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My First Stationary Engine

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Ron Laden23/01/2020 08:16:16
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2010 forum posts
401 photos

I am taking a couple of weeks off the class 22, I need a machining fix I havnt done any work on the lathe or mill since before Christmas. I was going to make some tooling but then came across a number of online drawings for stationary engines.

I didnt want anything complex or long winded so looked for something simple and found a Julius de Waal drawing of the Muncaster Simple Oscillating Engine, which although quite simple I do like the look of it .

So I thought I would have a go and try and get it out of the material I have on the shelf, it will be 95% as per the drawing but maybe one or two cosmetic changes.

Having gone through the drawing I am ok with the detail but I have a question re the cylinder/piston. The cylinder is brass with a bore of 16mm (reamed) and the piston is 16mm close fit but what does close fit equate to with a piston/cylinder..? Also I dont have bronze for the piston, I was thinking brass..?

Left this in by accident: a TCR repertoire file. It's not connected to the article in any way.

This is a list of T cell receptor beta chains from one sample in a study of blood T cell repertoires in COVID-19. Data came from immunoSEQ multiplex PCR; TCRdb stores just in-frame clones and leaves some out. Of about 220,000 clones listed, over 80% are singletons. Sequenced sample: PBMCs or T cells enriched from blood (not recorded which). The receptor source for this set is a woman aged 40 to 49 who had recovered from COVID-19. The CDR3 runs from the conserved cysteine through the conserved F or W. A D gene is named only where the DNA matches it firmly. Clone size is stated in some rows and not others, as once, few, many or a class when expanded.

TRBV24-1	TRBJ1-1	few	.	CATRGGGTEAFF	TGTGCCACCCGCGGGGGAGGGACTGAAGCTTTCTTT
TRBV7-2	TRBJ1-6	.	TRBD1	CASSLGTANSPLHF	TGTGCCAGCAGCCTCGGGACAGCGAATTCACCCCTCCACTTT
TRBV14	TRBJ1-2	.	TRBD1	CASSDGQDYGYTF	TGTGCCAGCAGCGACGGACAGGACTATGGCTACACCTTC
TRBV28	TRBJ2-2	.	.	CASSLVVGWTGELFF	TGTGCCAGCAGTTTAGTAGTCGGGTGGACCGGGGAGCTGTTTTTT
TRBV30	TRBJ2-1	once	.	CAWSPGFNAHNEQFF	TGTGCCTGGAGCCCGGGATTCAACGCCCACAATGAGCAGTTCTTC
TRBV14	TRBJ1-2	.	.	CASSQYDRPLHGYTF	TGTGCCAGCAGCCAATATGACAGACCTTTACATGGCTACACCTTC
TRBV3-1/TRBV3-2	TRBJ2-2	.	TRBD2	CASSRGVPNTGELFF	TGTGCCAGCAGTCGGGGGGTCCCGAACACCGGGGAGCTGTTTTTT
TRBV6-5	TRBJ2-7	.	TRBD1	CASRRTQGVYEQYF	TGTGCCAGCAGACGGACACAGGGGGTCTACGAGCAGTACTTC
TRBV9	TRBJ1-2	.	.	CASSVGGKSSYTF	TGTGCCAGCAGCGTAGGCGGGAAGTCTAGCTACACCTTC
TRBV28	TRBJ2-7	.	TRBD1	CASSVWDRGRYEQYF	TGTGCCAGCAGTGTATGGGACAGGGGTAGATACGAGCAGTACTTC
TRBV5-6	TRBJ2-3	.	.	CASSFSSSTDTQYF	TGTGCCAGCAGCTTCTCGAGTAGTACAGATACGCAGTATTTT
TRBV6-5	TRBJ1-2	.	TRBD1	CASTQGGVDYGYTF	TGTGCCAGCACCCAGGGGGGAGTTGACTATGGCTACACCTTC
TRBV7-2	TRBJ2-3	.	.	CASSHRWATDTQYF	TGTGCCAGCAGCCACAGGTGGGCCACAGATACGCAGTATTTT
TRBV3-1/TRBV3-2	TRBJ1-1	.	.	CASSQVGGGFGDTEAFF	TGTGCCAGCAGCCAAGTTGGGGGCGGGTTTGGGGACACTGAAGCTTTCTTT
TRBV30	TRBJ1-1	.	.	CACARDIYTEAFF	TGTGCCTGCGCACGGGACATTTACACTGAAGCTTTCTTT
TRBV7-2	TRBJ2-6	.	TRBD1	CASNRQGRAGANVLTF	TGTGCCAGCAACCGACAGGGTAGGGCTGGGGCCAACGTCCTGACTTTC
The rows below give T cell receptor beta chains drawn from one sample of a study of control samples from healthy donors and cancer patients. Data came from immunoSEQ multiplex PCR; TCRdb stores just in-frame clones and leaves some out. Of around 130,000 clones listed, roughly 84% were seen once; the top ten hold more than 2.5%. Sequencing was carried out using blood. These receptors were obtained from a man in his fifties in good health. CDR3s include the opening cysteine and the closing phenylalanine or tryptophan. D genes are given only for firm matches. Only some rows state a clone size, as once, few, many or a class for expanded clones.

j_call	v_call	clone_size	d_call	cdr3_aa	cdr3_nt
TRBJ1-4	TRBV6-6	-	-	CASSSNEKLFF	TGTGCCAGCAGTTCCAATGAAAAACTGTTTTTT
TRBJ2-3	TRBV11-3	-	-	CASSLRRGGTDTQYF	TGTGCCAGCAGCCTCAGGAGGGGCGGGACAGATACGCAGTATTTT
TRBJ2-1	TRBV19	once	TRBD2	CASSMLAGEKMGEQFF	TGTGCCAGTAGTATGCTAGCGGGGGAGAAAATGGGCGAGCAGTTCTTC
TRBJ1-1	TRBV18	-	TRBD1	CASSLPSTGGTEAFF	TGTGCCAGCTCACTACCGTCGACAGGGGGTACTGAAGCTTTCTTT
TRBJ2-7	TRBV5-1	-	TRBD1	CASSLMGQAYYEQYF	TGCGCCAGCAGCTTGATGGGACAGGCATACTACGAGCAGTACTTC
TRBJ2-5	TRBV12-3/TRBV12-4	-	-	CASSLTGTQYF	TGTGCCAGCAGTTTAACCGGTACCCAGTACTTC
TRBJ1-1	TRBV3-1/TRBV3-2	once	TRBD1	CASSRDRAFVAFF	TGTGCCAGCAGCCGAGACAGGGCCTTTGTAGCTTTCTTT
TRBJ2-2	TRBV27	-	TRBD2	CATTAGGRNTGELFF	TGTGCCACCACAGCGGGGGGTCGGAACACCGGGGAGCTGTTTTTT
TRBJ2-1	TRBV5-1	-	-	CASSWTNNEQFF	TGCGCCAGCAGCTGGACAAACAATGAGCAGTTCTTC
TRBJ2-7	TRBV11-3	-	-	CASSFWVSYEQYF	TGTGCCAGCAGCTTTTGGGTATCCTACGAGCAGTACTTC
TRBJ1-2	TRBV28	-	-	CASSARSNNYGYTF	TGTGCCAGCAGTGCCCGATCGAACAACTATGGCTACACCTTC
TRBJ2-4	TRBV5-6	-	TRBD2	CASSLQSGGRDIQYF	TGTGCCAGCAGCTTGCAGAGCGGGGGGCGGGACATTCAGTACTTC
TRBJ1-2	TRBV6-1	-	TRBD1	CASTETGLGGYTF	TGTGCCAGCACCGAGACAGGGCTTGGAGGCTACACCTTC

The piston has a 1.5mm O ring fitted into a 13.5mm diameter groove which leaves the ring protruding 0.25mm which seems a lot but will the ring compress enough to be ok..? Also there is no detail on the O ring material would it be silicone..?

Thanks Ron

Paul Lousick23/01/2020 08:45:31
1550 forum posts
583 photos

Brass will work. The Muncaster engine published in ME even had an aluminium piston. Aluminium is often used for the piston in full size engines to reduce the mass. Heavy pistons cause the engines to rock as they move back and forward. Brass is OK in steam applications but will corrode (de zincify) when in water.